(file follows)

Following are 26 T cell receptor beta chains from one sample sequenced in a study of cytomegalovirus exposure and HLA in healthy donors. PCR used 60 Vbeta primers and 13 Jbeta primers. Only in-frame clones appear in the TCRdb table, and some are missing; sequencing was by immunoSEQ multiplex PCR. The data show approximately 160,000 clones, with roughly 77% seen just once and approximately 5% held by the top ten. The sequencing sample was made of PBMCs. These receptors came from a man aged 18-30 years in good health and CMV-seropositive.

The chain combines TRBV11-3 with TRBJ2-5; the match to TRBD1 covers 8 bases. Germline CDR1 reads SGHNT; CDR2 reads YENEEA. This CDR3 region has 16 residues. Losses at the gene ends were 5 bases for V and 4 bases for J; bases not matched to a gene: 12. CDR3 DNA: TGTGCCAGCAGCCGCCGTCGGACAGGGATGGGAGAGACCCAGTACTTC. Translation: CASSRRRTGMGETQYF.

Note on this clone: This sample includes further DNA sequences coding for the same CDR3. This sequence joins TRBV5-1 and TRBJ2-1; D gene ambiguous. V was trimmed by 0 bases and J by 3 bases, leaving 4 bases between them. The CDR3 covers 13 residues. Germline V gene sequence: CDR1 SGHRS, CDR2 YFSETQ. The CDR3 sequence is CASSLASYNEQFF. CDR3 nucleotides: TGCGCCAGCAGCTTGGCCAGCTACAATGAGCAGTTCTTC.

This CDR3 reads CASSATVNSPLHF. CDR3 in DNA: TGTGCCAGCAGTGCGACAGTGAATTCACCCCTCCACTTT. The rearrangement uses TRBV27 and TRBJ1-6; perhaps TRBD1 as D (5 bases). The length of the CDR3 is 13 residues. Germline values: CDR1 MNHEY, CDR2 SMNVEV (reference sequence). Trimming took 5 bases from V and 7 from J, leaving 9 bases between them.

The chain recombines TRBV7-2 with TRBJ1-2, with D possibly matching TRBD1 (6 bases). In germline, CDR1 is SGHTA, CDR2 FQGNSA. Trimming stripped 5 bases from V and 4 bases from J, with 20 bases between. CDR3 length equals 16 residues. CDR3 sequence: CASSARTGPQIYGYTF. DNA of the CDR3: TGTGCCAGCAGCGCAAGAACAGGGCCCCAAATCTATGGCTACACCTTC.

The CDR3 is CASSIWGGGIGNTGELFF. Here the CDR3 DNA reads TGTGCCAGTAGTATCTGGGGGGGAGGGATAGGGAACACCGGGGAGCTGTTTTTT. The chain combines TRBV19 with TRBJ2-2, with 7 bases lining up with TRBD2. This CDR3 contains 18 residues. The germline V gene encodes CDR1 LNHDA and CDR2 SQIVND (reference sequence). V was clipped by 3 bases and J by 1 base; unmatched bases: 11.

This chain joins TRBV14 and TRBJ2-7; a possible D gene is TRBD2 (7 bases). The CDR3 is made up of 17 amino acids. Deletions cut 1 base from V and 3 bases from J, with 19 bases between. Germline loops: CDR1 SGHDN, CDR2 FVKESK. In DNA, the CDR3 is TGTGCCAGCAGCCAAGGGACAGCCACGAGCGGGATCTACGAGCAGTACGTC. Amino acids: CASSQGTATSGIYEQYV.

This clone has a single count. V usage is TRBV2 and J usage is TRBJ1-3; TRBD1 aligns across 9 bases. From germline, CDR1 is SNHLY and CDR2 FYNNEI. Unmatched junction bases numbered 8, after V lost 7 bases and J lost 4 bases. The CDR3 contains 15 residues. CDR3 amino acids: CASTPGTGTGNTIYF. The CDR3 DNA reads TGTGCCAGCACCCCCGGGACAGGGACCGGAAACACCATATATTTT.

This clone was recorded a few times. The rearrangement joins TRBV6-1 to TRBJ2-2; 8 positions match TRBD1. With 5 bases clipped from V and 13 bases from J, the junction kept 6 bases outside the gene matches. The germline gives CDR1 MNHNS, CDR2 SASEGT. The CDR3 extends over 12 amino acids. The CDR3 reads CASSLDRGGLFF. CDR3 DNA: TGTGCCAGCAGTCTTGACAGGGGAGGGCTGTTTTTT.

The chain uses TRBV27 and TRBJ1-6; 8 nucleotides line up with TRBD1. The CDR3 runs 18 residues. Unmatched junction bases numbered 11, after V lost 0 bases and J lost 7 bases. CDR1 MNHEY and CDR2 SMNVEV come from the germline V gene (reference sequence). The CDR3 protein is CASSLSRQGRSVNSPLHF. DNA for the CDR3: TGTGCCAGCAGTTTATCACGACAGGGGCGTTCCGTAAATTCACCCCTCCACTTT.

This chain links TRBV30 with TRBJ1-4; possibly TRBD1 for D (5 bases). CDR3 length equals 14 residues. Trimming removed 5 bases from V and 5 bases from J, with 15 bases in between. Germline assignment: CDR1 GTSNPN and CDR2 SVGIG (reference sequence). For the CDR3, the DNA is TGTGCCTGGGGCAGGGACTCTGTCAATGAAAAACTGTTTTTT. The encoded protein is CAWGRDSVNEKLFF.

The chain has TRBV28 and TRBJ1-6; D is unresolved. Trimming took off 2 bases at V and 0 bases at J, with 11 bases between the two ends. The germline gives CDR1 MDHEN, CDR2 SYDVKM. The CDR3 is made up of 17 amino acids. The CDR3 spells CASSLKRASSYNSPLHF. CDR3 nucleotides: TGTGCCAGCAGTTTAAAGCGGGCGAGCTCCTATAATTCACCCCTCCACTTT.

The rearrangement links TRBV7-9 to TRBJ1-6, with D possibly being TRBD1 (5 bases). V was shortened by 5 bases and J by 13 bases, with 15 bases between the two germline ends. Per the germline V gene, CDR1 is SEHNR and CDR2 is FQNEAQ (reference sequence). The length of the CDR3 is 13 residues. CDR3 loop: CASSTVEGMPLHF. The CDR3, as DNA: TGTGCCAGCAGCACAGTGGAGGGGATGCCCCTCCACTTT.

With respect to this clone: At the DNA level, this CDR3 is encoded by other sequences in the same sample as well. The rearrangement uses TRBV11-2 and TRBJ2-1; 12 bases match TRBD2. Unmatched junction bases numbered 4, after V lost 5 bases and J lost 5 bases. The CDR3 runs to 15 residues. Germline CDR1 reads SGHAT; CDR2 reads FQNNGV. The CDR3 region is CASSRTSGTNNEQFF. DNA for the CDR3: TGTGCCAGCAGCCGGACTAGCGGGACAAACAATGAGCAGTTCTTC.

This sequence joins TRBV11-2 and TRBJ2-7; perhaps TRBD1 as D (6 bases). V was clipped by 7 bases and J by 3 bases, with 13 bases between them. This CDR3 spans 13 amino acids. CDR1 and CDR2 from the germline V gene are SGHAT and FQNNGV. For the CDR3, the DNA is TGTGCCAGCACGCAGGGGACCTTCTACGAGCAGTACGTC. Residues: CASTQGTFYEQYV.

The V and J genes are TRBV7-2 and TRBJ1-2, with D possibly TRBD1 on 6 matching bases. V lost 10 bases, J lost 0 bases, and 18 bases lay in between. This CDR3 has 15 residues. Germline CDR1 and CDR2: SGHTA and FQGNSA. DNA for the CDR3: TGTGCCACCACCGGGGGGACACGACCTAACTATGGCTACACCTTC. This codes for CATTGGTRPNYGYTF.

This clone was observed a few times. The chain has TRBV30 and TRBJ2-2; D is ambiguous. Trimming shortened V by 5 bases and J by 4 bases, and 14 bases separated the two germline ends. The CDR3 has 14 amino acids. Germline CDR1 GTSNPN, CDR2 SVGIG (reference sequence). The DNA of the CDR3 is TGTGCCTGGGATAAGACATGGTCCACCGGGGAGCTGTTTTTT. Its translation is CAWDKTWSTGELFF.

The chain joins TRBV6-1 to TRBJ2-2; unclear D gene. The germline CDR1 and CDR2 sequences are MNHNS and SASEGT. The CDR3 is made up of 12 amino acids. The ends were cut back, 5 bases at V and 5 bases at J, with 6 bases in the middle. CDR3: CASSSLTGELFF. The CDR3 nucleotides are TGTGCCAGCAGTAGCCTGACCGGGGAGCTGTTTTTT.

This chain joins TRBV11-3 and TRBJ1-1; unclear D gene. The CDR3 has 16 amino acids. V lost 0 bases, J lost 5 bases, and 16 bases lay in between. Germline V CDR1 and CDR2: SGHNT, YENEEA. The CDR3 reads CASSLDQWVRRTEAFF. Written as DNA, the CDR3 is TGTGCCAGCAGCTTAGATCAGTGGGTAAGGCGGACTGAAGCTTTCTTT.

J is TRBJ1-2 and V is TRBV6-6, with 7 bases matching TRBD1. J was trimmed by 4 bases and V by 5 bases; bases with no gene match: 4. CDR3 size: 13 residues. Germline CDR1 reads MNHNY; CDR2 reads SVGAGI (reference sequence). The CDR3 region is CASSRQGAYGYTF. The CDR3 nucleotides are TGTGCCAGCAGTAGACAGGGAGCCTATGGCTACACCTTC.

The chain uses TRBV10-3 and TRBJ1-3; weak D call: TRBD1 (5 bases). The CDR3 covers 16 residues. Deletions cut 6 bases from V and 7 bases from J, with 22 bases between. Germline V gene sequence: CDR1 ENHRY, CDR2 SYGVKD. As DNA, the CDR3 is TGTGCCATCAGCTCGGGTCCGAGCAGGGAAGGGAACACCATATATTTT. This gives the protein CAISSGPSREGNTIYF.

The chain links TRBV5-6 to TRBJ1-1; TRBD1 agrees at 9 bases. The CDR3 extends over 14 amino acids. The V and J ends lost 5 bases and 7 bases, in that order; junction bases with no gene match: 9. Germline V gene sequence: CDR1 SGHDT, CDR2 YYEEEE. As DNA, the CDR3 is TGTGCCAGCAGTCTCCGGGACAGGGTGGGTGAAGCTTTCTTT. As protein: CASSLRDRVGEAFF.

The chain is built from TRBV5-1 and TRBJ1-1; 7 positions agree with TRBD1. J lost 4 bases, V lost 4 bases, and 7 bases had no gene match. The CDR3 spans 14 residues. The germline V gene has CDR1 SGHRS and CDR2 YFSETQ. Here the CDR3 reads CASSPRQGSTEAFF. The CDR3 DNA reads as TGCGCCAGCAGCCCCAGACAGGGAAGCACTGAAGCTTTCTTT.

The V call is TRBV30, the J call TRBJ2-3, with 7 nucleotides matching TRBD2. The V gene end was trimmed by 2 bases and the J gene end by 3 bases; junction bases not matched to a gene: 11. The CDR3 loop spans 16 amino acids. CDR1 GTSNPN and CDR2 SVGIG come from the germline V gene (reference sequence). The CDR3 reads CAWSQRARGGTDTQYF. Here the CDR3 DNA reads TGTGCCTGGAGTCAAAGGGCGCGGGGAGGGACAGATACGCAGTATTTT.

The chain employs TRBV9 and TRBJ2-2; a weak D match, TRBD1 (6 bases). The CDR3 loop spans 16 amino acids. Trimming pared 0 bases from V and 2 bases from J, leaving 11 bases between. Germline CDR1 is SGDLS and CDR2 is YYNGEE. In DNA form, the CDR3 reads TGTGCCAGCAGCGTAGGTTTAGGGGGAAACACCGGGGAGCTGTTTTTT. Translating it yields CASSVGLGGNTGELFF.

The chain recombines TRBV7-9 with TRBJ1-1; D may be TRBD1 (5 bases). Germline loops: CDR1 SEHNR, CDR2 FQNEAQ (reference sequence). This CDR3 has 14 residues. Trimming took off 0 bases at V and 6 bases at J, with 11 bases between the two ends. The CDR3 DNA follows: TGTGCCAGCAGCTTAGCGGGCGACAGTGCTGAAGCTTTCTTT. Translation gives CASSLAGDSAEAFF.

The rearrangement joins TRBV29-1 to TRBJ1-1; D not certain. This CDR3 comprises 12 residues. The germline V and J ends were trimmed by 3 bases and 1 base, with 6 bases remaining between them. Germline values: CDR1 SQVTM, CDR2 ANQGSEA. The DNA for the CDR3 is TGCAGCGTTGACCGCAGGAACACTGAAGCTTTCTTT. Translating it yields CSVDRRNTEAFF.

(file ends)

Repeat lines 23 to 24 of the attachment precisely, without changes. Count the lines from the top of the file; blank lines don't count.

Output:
The chain is built from TRBV5-1 and TRBJ1-1; 7 positions agree with TRBD1. J lost 4 bases, V lost 4 bases, and 7 bases had no gene match. The CDR3 spans 14 residues. The germline V gene has CDR1 SGHRS and CDR2 YFSETQ. Here the CDR3 reads CASSPRQGSTEAFF. The CDR3 DNA reads as TGCGCCAGCAGCCCCAGACAGGGAAGCACTGAAGCTTTCTTT.

The V call is TRBV30, the J call TRBJ2-3, with 7 nucleotides matching TRBD2. The V gene end was trimmed by 2 bases and the J gene end by 3 bases; junction bases not matched to a gene: 11. The CDR3 loop spans 16 amino acids. CDR1 GTSNPN and CDR2 SVGIG come from the germline V gene (reference sequence). The CDR3 reads CAWSQRARGGTDTQYF. Here the CDR3 DNA reads TGTGCCTGGAGTCAAAGGGCGCGGGGAGGGACAGATACGCAGTATTTT.